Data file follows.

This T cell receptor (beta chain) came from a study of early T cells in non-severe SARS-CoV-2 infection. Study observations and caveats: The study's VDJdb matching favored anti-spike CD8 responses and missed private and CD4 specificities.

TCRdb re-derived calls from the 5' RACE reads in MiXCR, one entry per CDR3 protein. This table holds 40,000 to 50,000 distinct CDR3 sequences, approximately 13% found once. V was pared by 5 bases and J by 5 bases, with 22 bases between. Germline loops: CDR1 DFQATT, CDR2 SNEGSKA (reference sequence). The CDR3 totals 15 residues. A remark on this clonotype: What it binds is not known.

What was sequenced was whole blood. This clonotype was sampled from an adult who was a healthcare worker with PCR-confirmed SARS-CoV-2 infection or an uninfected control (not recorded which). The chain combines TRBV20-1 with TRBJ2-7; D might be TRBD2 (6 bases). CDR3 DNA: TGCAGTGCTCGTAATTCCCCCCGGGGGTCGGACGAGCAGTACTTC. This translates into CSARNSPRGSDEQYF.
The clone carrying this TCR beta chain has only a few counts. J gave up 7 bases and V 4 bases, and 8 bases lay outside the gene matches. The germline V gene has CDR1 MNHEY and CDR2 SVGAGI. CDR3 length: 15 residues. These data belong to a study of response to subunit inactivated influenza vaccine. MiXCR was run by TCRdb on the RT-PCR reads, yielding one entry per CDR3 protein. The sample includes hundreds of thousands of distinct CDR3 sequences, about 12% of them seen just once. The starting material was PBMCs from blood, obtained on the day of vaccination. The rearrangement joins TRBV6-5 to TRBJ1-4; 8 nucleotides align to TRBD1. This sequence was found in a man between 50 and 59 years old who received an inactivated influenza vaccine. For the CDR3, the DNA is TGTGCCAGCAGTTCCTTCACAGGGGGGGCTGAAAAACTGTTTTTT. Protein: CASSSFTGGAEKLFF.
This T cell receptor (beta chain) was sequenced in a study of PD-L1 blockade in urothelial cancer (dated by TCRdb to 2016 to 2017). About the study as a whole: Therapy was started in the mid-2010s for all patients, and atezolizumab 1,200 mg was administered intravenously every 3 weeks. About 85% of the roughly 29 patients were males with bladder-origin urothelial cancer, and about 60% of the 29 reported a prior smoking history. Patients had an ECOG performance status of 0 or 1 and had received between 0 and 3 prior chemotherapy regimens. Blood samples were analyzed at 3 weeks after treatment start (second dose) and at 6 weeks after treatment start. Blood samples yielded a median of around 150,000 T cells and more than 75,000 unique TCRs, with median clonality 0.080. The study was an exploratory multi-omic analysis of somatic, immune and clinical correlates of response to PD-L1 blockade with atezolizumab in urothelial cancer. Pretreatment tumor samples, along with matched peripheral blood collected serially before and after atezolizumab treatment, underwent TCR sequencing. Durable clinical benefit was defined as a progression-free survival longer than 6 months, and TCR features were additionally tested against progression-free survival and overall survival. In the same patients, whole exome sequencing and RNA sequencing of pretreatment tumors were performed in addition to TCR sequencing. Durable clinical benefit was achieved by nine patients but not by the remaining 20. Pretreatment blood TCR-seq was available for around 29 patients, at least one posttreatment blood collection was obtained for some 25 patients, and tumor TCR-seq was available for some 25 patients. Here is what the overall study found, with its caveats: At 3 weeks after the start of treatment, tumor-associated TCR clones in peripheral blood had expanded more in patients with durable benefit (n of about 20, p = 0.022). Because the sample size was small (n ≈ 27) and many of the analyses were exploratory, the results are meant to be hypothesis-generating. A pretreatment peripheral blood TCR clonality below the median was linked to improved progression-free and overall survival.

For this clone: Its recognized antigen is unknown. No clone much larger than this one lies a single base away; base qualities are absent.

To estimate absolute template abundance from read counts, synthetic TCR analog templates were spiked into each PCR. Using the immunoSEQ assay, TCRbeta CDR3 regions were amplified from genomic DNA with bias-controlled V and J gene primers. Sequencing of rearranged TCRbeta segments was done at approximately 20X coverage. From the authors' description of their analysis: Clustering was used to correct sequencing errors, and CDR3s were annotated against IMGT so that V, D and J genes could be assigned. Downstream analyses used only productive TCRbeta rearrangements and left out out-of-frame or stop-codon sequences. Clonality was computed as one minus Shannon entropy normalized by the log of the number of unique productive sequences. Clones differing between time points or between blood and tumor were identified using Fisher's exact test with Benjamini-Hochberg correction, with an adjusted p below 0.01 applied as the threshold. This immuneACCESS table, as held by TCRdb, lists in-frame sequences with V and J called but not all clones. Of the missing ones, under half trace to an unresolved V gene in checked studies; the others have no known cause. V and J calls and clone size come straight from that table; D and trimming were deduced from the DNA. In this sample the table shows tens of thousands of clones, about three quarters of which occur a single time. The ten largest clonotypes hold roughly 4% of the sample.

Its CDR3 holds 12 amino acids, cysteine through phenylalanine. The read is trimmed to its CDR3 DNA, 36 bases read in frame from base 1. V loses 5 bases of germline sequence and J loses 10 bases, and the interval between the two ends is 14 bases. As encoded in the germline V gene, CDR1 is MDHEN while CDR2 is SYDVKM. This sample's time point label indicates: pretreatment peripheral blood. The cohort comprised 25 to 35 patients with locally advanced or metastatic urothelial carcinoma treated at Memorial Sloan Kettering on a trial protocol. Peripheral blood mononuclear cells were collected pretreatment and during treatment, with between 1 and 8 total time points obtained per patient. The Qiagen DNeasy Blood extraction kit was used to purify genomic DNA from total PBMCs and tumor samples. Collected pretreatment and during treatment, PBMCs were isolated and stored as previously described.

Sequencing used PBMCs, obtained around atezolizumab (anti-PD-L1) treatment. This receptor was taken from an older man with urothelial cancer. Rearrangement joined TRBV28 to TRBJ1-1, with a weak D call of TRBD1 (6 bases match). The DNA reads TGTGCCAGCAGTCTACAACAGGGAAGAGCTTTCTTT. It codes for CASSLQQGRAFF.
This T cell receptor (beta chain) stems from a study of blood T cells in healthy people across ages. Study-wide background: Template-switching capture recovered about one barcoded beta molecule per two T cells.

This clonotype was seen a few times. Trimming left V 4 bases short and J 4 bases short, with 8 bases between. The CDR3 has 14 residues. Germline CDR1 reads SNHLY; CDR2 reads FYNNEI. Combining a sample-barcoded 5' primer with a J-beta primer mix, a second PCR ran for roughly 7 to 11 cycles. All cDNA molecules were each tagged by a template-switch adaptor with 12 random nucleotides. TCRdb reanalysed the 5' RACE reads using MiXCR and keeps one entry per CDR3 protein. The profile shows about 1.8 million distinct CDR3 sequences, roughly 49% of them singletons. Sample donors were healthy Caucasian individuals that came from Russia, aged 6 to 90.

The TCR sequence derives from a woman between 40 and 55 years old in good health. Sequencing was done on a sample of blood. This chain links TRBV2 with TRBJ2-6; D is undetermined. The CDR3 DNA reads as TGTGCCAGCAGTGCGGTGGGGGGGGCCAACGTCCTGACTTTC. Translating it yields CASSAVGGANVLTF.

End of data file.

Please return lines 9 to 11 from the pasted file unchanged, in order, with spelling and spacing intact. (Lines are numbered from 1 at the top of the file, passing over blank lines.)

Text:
Sequencing used PBMCs, obtained around atezolizumab (anti-PD-L1) treatment. This receptor was taken from an older man with urothelial cancer. Rearrangement joined TRBV28 to TRBJ1-1, with a weak D call of TRBD1 (6 bases match). The DNA reads TGTGCCAGCAGTCTACAACAGGGAAGAGCTTTCTTT. It codes for CASSLQQGRAFF.
This T cell receptor (beta chain) stems from a study of blood T cells in healthy people across ages. Study-wide background: Template-switching capture recovered about one barcoded beta molecule per two T cells.

This clonotype was seen a few times. Trimming left V 4 bases short and J 4 bases short, with 8 bases between. The CDR3 has 14 residues. Germline CDR1 reads SNHLY; CDR2 reads FYNNEI. Combining a sample-barcoded 5' primer with a J-beta primer mix, a second PCR ran for roughly 7 to 11 cycles. All cDNA molecules were each tagged by a template-switch adaptor with 12 random nucleotides. TCRdb reanalysed the 5' RACE reads using MiXCR and keeps one entry per CDR3 protein. The profile shows about 1.8 million distinct CDR3 sequences, roughly 49% of them singletons. Sample donors were healthy Caucasian individuals that came from Russia, aged 6 to 90.